For years and years, most who considered themselves "prepared" carried a Swiss Army Knife, in large part for all the various tools they included: screwdrivers, scissors, saw, file, and the like. The one area the SAK never addressed adequately was pliers, a means to grip and turn things. The pliers built into the SAKs are wimpy things, hardly worth consideration for anything serious. That all changed in 1983 when Tim Leatherman introduced the Leatherman Pocket Survival Tool which for the first time combined full size needle nose pliers (with wire cutters and a conventional gripping area) along with the most essential tools heretofore found in a typical Swiss Army style knife, all together in a pocket sized package. Nearly two decades later the so-called multi-purpose tool market is hotter than ever and there is a dizzying array of multi-purpose tools to select from.
The typical multi-purpose tool is sort of a Swiss Army Knife on steroids, including in a single package at least one knife blade, pliers, and other tools such as multiple screwdriver blades, can opener, file, and others handy implements. Each of the available multi-purpose tools has its strong points and weak points. Because so many of the unique features of these tools are patented, great ingenuity is needed to accomplish the same or similar results, with varying degrees of success.
Virtually all of the multi-purpose tools reviewed here are capable, well made, and would be an asset to a survivor. With such a huge variety of tools to select from, each with an assortment of often unique and intriguing features, it's important to identify what features are most important to you, then select the multi-purpose tool that includes those features. Some differences, however, go to the essence of the matter.
The first criteria to consider is size. Many manufacturers offer multiple sizes of their multi-tools. Generally speaking, the smallest versions, often referred to as "mini-," are not up to the types of jobs that a survival situation may demand of them. Next up the size ladder are the so-called "pocket" size tools. These tools are large enough to be useful, but still small enough to fit comfortably in your pocket, being roughly the same size and not too much heavier than a larger multi-blade pocket knife. While convenient and of adequate size, these tools often lack some desirable safety and functional features. At the top of the multi-tool pyramid are the larger tools, with more desirable features, but which are most comfortably carried in a belt sheath due to their size and weight.
From both a functional and safety standpoint, a very desirable feature is locking blades and implements. This prevents the tool from accidentally folding while in use and injuring the user, as often happens otherwise. This feature is currently found almost exclusively on larger tools, but it is starting to trickle donw into pocket-size tools. Most other tools are designed so that the tools cannot close when opened, if the tool has been properly configured for "safe" use by closing the handles, but that is far different from locking them into place. They can still move enough to seriously pinch or injure you. As with folding knives, we prefer a multi-purpose tool with locking blades, at a minimum.
The type of pliers incorporated into the tools vary from a true needle nose to a basic blunt nose, and everything in between. The blunt nose pliers are generally somewhat stronger, they simply have more thick metal in the jaws and don't come to a weaker point as do the needle nose. On the other hand, the needle nose pliers tend to be far more versatile and useful for getting into small places, something that many of the things we end up improvising from or trying to repair have in spades, airplanes and vehicles in particular. We prefer needle nose pliers for these tools.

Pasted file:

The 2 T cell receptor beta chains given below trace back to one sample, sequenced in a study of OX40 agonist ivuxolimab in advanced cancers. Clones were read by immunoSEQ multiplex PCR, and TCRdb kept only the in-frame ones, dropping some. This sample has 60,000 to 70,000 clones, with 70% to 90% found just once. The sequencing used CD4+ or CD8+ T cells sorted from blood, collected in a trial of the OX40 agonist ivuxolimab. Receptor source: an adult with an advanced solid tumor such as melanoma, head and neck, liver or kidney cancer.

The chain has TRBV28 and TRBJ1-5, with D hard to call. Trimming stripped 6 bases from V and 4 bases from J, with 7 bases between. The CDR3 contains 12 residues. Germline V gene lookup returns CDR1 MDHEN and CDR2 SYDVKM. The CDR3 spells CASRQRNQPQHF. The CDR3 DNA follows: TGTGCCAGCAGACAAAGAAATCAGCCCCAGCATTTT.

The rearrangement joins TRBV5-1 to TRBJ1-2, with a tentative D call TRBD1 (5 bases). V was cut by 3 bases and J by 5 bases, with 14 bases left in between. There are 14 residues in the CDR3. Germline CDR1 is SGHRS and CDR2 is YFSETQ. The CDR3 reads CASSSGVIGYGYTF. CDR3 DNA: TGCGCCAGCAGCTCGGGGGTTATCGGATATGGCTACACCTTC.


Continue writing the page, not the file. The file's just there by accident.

How useful a tool is depends upon the type, number, size, and design of the blade(s) and other implements. The ideal multi-purpose tool being carried for survival purposes should incorporate, at a minimum, wire cutters capable of cutting moderately hard wire, a plain edge blade (though there are those who will prefer a serrated or partially serrated blade and an argument could be made that as long as you carry a robust, plain edged folding knife, it really doesn't much matter if the tool has a serrated blade), a file, and a selection of slotted and Phillips screwdrivers with maximum possible reach. Beyond that, individual preferences take over.
We strongly recommend everyone carry one of these multi-purpose tools. While they all have at least one knife blade, by their very nature most of the blades are relatively thin and certainly not as robust as we prefer for survival use. Some of the third generation tools with blades that open out or one-handed could serve as the "pocket knife" that we recommended everyone carry, but they really are not quite as versatile, useful, or easy to use in this regard as a good one-hand opening locking folding knife. Most of the earlier designs make a poor substitute. Best to carry both.
On ETS we review the multitude of available multi-tools that meet the general criteria described above. Other multi-purpose tools on the market (SOG "Toolclip," Al Mar "4x4," Wenger "SwissGrip," etc.) are much bulkier, offer fewer tools and do not have needle nose or thin nose pliers, a significant disadvantage for many purposes. Cheap knock-offs of the multi-purpose tools are generally poorly constructed, inferior in most, if not all respects and should be avoided.
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Revision: 025 November 2, 2001
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